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Native Sun News: Oglala Sioux Tribe offers ICWA outreach
Thursday, April 19, 2012
Filed Under: Law | National
More on: icwa, native sun news, oglala sioux, south dakota
The following story was written and reported by Karin Eagle, Native Sun News Staff Writer. All content © Native Sun News.

Photo Courtesy National Indian Child Welfare Association

RAPID CITY, SOUTH DAKOTA –– Preservation of the Oglala Sioux tribal membership is at the forefront of the tribe’s continuing fight for sovereignty.

A 34-year-old federal law that directly affects the upbringing and membership of all federally recognized tribes is one of the least understood and most underutilized laws, all the while holding so much power for Native American tribes.

Oglala Nation Tiospaye Resource & Advocacy Center (ONTRAC), located in Pine Ridge, is staffed by tribal members who have experience either working with other tribal programs geared at protecting the tribe’s youngest members or with the state’s Department of Social Services.

Recently, the OST ONTRAC program reached out to the Rapid City community through a meeting that was set up through Woyatan Lutheran Church, which hosts several Native American events and presentations. The church is located at 522 Anamosa St.

The meeting, which was open to the public, featured not only the entire ONTRAC staff, led by Juanita Scherich, former OST Council member and now ONTRAC program director, and Valerie Kills Small Janis, OST Council representative from the Oglala District.

A meal was provided by ONTRAC for the community, and after a welcome by Scherich, each staff member was given a chance to explain their position and duties within the program.

Jolene Abourezk, Oglala Lakota, is the caseworker for the Rapid City office located on Mount Rushmore Road. Her office alone covers 10 states. One of Abourezk’s primary duties is verifying the enrollment or enrollment eligibility of all children with ties to the tribe.

“All four of our staff member, myself included, cover about 10 states each,” explained Abourezk. “I have upwards of 200 families that I am working with. It’s overload, but it has to be done.”

The OST ONTRAC program is situated below Billy Mills Hall on Main Street in Pine Ridge. This program is overseen by the OST Judiciary Committee and falls under the direct supervision of OST’s executive director.

Pine Ridge’s ONTRAC program offers intervention for and transfer of Indian Child Welfare Act cases back to tribal court for reunification with Indian parents or placement with other family members whenever possible.

The reservation-based ONTRAC program also offers family and group conferencing and home studies, and is authorized by the council to train and recruit foster families and find appropriate homes, according OST’s website.

A major goal of the program is to continue to protect OST families from unwarranted removal of Indian children by the state’s DSS.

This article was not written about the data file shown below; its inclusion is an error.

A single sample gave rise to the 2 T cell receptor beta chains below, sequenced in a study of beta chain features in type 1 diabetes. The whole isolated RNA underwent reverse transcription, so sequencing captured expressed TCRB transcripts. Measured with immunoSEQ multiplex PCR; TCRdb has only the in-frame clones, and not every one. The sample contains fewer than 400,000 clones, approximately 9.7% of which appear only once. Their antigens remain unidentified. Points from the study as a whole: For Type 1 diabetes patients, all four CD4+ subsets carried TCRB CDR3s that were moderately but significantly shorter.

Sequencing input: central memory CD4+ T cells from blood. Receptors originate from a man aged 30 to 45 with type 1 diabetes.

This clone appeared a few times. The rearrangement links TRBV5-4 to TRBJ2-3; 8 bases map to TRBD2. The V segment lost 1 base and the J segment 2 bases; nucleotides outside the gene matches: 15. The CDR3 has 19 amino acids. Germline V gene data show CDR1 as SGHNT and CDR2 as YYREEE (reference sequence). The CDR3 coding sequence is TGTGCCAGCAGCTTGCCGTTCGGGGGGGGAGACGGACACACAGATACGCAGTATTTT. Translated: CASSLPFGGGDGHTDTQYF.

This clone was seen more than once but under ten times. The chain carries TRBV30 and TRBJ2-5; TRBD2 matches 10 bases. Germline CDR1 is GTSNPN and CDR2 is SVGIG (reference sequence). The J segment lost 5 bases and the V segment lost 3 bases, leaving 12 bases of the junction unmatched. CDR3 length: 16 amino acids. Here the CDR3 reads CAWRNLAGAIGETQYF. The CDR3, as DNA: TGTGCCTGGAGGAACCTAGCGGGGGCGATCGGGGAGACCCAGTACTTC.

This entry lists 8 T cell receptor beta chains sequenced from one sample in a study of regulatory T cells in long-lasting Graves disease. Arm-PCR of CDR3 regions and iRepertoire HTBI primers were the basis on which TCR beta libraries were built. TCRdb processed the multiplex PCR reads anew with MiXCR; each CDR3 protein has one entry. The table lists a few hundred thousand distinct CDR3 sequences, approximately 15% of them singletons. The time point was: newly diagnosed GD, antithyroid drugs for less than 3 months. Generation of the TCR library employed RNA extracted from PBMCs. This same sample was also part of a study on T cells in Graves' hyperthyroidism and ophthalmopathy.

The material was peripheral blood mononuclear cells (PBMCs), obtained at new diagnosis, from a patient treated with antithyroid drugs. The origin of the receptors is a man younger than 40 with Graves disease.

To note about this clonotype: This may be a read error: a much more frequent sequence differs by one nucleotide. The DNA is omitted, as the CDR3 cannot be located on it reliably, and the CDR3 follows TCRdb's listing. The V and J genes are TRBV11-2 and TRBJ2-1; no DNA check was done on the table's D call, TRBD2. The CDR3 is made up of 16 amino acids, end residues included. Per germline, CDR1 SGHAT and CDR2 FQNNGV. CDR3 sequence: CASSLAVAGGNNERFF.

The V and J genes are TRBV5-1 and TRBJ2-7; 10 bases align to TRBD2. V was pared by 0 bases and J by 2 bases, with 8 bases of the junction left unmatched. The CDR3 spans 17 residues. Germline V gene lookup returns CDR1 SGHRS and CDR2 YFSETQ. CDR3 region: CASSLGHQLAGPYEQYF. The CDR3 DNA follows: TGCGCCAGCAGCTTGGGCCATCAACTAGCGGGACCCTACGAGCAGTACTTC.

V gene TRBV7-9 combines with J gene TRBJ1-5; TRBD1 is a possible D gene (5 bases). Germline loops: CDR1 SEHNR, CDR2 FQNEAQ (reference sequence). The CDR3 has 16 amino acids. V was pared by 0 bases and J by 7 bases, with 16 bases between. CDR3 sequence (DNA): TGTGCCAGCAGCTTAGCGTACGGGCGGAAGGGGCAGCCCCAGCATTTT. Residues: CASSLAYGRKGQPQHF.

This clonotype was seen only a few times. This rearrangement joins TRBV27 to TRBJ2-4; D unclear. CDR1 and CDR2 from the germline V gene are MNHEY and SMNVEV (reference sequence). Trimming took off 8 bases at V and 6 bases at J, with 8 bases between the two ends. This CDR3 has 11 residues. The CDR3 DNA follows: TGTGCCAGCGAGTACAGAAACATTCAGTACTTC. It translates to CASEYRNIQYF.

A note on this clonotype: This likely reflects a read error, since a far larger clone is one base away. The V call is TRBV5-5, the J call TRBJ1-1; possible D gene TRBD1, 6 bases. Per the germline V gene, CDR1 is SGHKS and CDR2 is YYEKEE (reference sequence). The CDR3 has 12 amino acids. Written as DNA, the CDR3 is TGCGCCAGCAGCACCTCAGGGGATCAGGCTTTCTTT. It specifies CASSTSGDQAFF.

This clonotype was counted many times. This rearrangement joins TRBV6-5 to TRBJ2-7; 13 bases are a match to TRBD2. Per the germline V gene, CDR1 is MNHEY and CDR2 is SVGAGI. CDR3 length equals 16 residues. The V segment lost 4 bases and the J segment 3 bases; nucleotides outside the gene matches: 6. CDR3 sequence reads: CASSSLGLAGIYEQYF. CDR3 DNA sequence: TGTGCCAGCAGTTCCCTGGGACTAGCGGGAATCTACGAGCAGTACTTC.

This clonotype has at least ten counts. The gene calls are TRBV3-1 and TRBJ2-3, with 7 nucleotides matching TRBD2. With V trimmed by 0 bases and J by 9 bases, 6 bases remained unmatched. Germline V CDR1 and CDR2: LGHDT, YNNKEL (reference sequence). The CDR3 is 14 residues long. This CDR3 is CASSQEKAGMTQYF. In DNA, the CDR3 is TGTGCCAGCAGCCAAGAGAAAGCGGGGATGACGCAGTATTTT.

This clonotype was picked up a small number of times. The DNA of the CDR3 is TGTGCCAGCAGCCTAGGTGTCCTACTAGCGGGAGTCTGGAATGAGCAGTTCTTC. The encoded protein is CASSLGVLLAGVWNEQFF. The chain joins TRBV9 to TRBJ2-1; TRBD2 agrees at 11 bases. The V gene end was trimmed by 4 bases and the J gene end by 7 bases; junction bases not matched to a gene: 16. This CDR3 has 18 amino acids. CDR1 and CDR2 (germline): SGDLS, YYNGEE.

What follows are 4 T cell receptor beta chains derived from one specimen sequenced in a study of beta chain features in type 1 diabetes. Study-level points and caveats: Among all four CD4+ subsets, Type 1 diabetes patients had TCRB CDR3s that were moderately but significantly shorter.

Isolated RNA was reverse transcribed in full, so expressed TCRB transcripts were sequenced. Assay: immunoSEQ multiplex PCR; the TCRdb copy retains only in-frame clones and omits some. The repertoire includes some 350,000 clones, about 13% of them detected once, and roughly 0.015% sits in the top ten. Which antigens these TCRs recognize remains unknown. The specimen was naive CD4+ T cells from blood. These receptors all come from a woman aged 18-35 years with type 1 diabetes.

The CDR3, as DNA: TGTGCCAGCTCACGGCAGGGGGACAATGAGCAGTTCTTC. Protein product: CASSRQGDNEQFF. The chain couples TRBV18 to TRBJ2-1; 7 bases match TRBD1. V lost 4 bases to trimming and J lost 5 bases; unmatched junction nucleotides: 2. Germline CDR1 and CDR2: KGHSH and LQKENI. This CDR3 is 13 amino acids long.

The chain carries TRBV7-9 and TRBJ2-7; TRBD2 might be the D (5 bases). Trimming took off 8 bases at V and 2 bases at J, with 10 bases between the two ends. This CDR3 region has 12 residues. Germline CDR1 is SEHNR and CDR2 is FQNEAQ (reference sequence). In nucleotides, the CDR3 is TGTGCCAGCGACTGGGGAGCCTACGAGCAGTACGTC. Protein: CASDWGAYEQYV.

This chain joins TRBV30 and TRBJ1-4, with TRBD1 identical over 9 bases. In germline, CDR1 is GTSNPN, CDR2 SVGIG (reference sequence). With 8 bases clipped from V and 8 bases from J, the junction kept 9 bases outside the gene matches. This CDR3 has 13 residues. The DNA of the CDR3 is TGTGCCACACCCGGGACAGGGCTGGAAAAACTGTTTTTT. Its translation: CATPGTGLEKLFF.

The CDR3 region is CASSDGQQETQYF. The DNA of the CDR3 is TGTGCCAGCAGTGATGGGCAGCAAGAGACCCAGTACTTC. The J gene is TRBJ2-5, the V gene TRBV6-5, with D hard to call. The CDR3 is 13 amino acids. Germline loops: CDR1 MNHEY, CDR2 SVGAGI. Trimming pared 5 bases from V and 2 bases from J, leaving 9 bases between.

ONTRAC’s mission statement, as established by tribal council, reads “Pursuant to the Indian Child Welfare Act (ICWA) of 1979, (Public Law 95-608), the OST, in exercising its exclusive jurisdiction for all enrolled or eligible children, requires that states give notice to the OST in any removal of Indian children from homes.”

Additional informational meetings are being scheduled in the Rapid City area in an effort to create increased family understanding and outreach for families that can most benefit from knowing their rights when it comes to dealing with state and tribal involvement in child removal from the home.

“We want our families to know this information,” said Scherich. “Everybody wants our children because there are thousands of dollars tied to each child that the state takes. Everyone wants our kids because they are so beautiful, but they belong with us.”

States helps with financial assistance for each child from federally recognized tribes that foster families take in. Tribes are not funded to help with this type of assistance, so families are taking in their relatives at an additional cost to themselves.

However, Abourezk explained, the family placement includes the added benefits of the child not being with non-Native foster caregivers; children are often placed within their own familiar families and communities; and children can often be reunited with their parents.

ONTRAC was originally established to offer legal intervention in the placement of children alone. As needed, program staff have now taken on caseworker roles, often assisting families in finding and obtaining the resources necessary to resolve any issues in the family that lead to the removal of the children.

James Shaw, of Woyatan Lutheran Church, assisted with setting the meeting up and greeted ONTRAC staff members with hat in hand, humbly telling them: “I am thankful that you are doing what you are doing. It’s a hard job but here you are, doing it with a good heart. My family has been through this and I wish we knew about you then.”

“I am standing up, not just because I am short, and doff my hat, not just because I want you to see my bald spot, but because I stand in honor of what you do, and I take my hat off to all of you,” said Shaw in further addressing the ONTRAC employees. “Thank you.”

For more information about ONTRAC, contact the Pine Ridge office at (605) 867-5808 or the Rapid City office at (605) 791-2267.

(Contact Karin Eagle at

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